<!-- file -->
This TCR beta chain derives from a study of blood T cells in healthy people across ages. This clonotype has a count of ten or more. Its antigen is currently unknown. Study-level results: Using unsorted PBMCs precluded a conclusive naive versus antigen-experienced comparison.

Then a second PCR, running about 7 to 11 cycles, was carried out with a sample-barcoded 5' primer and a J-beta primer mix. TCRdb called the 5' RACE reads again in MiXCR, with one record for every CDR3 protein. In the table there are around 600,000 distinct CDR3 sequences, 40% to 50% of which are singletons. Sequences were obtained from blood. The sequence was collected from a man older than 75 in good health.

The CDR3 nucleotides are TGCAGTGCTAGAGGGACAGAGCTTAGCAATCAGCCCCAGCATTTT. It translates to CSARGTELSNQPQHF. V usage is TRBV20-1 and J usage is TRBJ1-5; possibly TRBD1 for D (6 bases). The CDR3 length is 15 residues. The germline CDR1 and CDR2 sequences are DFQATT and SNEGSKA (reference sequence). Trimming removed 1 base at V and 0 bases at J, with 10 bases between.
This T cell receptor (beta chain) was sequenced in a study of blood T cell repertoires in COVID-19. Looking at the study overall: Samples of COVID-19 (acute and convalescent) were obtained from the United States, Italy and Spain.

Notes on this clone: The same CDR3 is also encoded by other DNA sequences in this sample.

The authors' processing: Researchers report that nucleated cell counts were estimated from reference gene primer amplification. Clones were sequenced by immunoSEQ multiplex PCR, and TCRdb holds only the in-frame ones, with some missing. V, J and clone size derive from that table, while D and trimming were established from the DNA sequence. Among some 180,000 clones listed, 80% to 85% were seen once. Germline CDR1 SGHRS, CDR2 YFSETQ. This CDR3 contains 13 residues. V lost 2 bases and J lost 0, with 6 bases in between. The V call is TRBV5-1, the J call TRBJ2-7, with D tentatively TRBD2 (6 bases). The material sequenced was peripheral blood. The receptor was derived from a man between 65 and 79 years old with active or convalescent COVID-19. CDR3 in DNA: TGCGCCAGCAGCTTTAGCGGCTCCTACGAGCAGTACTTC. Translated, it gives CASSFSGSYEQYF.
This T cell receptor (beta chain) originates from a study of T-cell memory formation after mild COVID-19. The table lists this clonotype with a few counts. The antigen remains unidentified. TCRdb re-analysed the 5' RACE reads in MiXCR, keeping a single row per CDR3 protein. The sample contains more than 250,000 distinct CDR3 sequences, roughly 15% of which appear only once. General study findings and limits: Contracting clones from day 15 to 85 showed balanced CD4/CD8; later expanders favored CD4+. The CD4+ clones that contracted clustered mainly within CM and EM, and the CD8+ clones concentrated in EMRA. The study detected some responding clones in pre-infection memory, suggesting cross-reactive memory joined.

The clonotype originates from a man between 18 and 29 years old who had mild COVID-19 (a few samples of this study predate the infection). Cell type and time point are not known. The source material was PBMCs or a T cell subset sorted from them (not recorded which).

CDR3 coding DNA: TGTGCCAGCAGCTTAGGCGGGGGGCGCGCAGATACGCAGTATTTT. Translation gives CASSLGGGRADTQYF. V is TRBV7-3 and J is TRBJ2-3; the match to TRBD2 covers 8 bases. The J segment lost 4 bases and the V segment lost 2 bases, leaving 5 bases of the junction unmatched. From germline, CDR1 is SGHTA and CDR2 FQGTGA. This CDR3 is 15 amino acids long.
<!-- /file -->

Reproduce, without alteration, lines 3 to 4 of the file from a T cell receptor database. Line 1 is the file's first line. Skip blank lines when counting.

The CDR3 nucleotides are TGCAGTGCTAGAGGGACAGAGCTTAGCAATCAGCCCCAGCATTTT. It translates to CSARGTELSNQPQHF. V usage is TRBV20-1 and J usage is TRBJ1-5; possibly TRBD1 for D (6 bases). The CDR3 length is 15 residues. The germline CDR1 and CDR2 sequences are DFQATT and SNEGSKA (reference sequence). Trimming removed 1 base at V and 0 bases at J, with 10 bases between.
This T cell receptor (beta chain) was sequenced in a study of blood T cell repertoires in COVID-19. Looking at the study overall: Samples of COVID-19 (acute and convalescent) were obtained from the United States, Italy and Spain.